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Muslim Americans in San Francisco Reflect on Sept. 11

September 4, 2006 at 6:20 PM EST
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SPENCER MICHELS: Nearly five years after 9/11, members of
the growing American Muslim community continue to wrestle with their place in
modern American society.

For most of them, three million to nine million, depending
on who’s counting, life is not the same as it was before.

Hatem Bazian, a Jordanian-born Palestinian who teaches about
Islam at the University of California at Berkeley,
has studied the American Muslim population, especially in the San Francisco Bay
area.

HATEM BAZIAN, University
Of California, Berkeley: Since 9/11, I think the community
is essentially under — feels under siege. They’re in a constant state of what
I consider to be virtual internment, in the sense that the community feels
entrapped in its own mind.

It’s unable to fully be a full member of the American
society. I consider it to be that they’re Americans on probation. They’re
guilty, that they have to prove themselves innocent. They’re guilty of having
the same religion as those who undertaken the attacks of 9/11.

SPENCER MICHELS: Bazian says, he sees the arrest of Muslims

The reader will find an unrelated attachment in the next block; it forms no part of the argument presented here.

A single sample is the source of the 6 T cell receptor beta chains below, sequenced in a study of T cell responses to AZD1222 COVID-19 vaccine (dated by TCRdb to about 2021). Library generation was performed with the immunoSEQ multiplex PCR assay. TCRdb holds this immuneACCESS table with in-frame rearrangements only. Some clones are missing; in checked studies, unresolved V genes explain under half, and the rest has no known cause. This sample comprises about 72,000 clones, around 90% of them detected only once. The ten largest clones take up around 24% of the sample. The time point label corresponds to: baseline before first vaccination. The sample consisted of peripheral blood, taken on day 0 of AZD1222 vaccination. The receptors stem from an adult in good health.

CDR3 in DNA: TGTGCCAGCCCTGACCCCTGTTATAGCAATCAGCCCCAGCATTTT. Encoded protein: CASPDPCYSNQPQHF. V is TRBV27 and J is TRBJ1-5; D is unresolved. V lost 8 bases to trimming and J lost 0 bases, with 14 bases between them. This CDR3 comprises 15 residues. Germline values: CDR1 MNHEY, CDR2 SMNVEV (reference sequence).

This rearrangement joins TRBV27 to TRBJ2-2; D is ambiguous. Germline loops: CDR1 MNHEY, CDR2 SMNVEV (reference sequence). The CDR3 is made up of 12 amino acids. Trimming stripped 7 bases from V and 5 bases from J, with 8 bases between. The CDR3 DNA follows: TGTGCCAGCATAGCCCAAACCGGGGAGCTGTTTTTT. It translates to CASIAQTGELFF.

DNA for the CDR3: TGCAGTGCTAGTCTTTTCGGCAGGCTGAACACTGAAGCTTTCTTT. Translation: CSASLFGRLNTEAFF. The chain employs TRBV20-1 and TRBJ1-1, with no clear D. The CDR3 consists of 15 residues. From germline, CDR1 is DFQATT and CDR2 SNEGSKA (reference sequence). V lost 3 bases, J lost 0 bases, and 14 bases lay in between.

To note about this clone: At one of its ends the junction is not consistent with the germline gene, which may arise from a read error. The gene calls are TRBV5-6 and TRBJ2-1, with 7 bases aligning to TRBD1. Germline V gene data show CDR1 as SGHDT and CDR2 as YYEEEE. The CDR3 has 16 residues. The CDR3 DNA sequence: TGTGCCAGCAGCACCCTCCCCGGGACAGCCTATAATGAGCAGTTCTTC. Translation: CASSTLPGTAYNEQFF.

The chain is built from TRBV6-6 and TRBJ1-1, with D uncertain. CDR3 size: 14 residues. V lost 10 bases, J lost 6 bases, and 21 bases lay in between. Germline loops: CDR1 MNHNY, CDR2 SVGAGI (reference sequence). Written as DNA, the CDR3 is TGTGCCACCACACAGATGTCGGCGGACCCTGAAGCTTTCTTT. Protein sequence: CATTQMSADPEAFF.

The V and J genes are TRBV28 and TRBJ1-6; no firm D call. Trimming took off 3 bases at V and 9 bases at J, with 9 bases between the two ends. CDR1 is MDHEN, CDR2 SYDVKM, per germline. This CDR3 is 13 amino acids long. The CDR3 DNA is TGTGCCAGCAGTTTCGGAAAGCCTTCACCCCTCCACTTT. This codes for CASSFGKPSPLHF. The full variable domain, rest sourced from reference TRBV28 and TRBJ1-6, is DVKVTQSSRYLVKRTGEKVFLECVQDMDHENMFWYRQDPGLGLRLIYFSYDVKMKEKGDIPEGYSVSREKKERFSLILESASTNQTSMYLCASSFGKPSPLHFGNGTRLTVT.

in England for allegedly
planning to blow up transatlantic airliners as adding to the siege mentality of
Muslims in America.

Politicians and the media, he said when we talked after the
plot was revealed, unfairly paint all Muslims with the same brush.

HATEM BAZIAN: The Muslims are right now are the bogeyman
that you need to be fearful of, because, if you look at the newspapers, almost
every day, there is an image and a picture and a news item. I think, on a slow
day, there’s about 10 stories that is negative toward Muslims.

There is this construct that the Muslim-American community,
as a class, is deemed to be guilty, and has to prove itself innocent.

Voices of fear and worry

SPENCER MICHELS: Bazian's contention that American Muslimscannot speak their minds, especially if they oppose American foreign policy,was endorsed by others.

MARWA ELZANKALY, Attorney: I just definitely feel like Ishould be a little bit more careful.

SPENCER MICHELS: At the Muslim Community Association Mosquein Silicon Valley, California, one of the largest in thecountry, four members talked about their own experiences as Muslims,professionally and personally, post 9/11.

Marwa Elzankaly is an attorney.

MARWA ELZANKALY: There is this sort of "You're eitherwith us or against us" mentality that has developed. And there's no graylines in between. And, so, if you're not totally with us, then, it's almost asthough, well, what you're saying is, you're really supporting the terrorists.

AMJAD OBEIDAT, Computer Engineer: When I talk to my mom, forinstance, who lives in Jordan,I often wonder if that call is being recorded by someone. There is definitely afeeling that we are a little bit more under scrutiny since September 11.

SPENCER MICHELS: Among Muslims, there is not completeunanimity.

WOMAN: I actually don't have the sense of virtualimprisonment, because I still believe in the freedom of speech. And I reallydon't feel that, if I'm to express my opinion, that I will have any negativerepercussions.